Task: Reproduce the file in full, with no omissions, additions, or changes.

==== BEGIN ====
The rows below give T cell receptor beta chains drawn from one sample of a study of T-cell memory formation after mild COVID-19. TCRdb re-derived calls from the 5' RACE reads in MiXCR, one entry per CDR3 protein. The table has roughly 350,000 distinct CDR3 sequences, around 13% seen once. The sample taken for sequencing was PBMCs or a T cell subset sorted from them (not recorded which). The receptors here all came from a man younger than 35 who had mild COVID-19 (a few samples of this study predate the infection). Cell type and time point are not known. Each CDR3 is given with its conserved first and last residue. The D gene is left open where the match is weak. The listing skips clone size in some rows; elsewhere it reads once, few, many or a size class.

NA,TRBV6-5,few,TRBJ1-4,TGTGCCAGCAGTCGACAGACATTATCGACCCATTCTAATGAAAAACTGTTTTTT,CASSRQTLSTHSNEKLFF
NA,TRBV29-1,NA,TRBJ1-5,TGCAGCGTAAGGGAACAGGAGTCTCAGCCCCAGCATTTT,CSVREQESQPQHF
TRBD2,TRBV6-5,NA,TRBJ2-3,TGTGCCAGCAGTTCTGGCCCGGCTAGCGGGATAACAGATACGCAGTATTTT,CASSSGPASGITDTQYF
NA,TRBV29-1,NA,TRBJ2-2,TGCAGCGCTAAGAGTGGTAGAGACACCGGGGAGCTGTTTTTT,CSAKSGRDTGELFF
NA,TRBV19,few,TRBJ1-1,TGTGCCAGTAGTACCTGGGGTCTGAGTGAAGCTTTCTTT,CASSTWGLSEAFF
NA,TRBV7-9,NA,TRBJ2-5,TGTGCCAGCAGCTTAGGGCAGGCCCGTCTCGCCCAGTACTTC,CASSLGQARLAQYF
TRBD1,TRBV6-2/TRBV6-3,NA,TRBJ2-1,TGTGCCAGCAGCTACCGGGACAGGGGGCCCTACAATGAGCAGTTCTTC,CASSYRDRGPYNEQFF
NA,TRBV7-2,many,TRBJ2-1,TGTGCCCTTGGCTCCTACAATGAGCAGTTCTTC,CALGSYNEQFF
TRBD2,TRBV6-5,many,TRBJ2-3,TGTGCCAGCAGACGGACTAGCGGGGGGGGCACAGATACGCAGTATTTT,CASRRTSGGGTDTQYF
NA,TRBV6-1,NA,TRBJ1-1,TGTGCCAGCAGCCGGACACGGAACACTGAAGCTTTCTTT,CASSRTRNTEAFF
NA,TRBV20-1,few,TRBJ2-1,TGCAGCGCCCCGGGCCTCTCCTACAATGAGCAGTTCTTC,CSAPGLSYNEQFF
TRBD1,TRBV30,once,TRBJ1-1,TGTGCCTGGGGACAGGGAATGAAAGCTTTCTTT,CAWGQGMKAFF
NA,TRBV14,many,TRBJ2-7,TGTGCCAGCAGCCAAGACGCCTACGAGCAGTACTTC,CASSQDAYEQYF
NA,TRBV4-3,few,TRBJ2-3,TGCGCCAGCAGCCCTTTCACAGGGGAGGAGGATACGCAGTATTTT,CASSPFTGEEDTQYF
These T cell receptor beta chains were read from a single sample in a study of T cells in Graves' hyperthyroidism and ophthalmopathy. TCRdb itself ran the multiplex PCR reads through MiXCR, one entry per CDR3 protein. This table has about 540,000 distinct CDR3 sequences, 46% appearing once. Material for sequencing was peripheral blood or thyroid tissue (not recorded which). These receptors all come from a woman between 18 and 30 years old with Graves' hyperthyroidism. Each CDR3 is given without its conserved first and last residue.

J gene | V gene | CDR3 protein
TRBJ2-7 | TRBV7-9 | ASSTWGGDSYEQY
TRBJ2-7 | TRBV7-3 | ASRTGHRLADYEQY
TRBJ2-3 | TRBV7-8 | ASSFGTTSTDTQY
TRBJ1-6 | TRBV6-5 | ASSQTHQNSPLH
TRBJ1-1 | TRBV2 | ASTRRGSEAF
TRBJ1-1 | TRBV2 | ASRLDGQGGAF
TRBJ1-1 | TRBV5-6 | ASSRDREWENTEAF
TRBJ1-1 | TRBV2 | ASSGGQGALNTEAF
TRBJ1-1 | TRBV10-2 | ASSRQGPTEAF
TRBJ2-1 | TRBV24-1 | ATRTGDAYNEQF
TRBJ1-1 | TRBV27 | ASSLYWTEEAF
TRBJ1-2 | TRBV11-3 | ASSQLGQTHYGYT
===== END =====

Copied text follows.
The rows below give T cell receptor beta chains drawn from one sample of a study of T-cell memory formation after mild COVID-19. TCRdb re-derived calls from the 5' RACE reads in MiXCR, one entry per CDR3 protein. The table has roughly 350,000 distinct CDR3 sequences, around 13% seen once. The sample taken for sequencing was PBMCs or a T cell subset sorted from them (not recorded which). The receptors here all came from a man younger than 35 who had mild COVID-19 (a few samples of this study predate the infection). Cell type and time point are not known. Each CDR3 is given with its conserved first and last residue. The D gene is left open where the match is weak. The listing skips clone size in some rows; elsewhere it reads once, few, many or a size class.

NA,TRBV6-5,few,TRBJ1-4,TGTGCCAGCAGTCGACAGACATTATCGACCCATTCTAATGAAAAACTGTTTTTT,CASSRQTLSTHSNEKLFF
NA,TRBV29-1,NA,TRBJ1-5,TGCAGCGTAAGGGAACAGGAGTCTCAGCCCCAGCATTTT,CSVREQESQPQHF
TRBD2,TRBV6-5,NA,TRBJ2-3,TGTGCCAGCAGTTCTGGCCCGGCTAGCGGGATAACAGATACGCAGTATTTT,CASSSGPASGITDTQYF
NA,TRBV29-1,NA,TRBJ2-2,TGCAGCGCTAAGAGTGGTAGAGACACCGGGGAGCTGTTTTTT,CSAKSGRDTGELFF
NA,TRBV19,few,TRBJ1-1,TGTGCCAGTAGTACCTGGGGTCTGAGTGAAGCTTTCTTT,CASSTWGLSEAFF
NA,TRBV7-9,NA,TRBJ2-5,TGTGCCAGCAGCTTAGGGCAGGCCCGTCTCGCCCAGTACTTC,CASSLGQARLAQYF
TRBD1,TRBV6-2/TRBV6-3,NA,TRBJ2-1,TGTGCCAGCAGCTACCGGGACAGGGGGCCCTACAATGAGCAGTTCTTC,CASSYRDRGPYNEQFF
NA,TRBV7-2,many,TRBJ2-1,TGTGCCCTTGGCTCCTACAATGAGCAGTTCTTC,CALGSYNEQFF
TRBD2,TRBV6-5,many,TRBJ2-3,TGTGCCAGCAGACGGACTAGCGGGGGGGGCACAGATACGCAGTATTTT,CASRRTSGGGTDTQYF
NA,TRBV6-1,NA,TRBJ1-1,TGTGCCAGCAGCCGGACACGGAACACTGAAGCTTTCTTT,CASSRTRNTEAFF
NA,TRBV20-1,few,TRBJ2-1,TGCAGCGCCCCGGGCCTCTCCTACAATGAGCAGTTCTTC,CSAPGLSYNEQFF
TRBD1,TRBV30,once,TRBJ1-1,TGTGCCTGGGGACAGGGAATGAAAGCTTTCTTT,CAWGQGMKAFF
NA,TRBV14,many,TRBJ2-7,TGTGCCAGCAGCCAAGACGCCTACGAGCAGTACTTC,CASSQDAYEQYF
NA,TRBV4-3,few,TRBJ2-3,TGCGCCAGCAGCCCTTTCACAGGGGAGGAGGATACGCAGTATTTT,CASSPFTGEEDTQYF
These T cell receptor beta chains were read from a single sample in a study of T cells in Graves' hyperthyroidism and ophthalmopathy. TCRdb itself ran the multiplex PCR reads through MiXCR, one entry per CDR3 protein. This table has about 540,000 distinct CDR3 sequences, 46% appearing once. Material for sequencing was peripheral blood or thyroid tissue (not recorded which). These receptors all come from a woman between 18 and 30 years old with Graves' hyperthyroidism. Each CDR3 is given without its conserved first and last residue.

J gene | V gene | CDR3 protein
TRBJ2-7 | TRBV7-9 | ASSTWGGDSYEQY
TRBJ2-7 | TRBV7-3 | ASRTGHRLADYEQY
TRBJ2-3 | TRBV7-8 | ASSFGTTSTDTQY
TRBJ1-6 | TRBV6-5 | ASSQTHQNSPLH
TRBJ1-1 | TRBV2 | ASTRRGSEAF
TRBJ1-1 | TRBV2 | ASRLDGQGGAF
TRBJ1-1 | TRBV5-6 | ASSRDREWENTEAF
TRBJ1-1 | TRBV2 | ASSGGQGALNTEAF
TRBJ1-1 | TRBV10-2 | ASSRQGPTEAF
TRBJ2-1 | TRBV24-1 | ATRTGDAYNEQF
TRBJ1-1 | TRBV27 | ASSLYWTEEAF
TRBJ1-2 | TRBV11-3 | ASSQLGQTHYGYT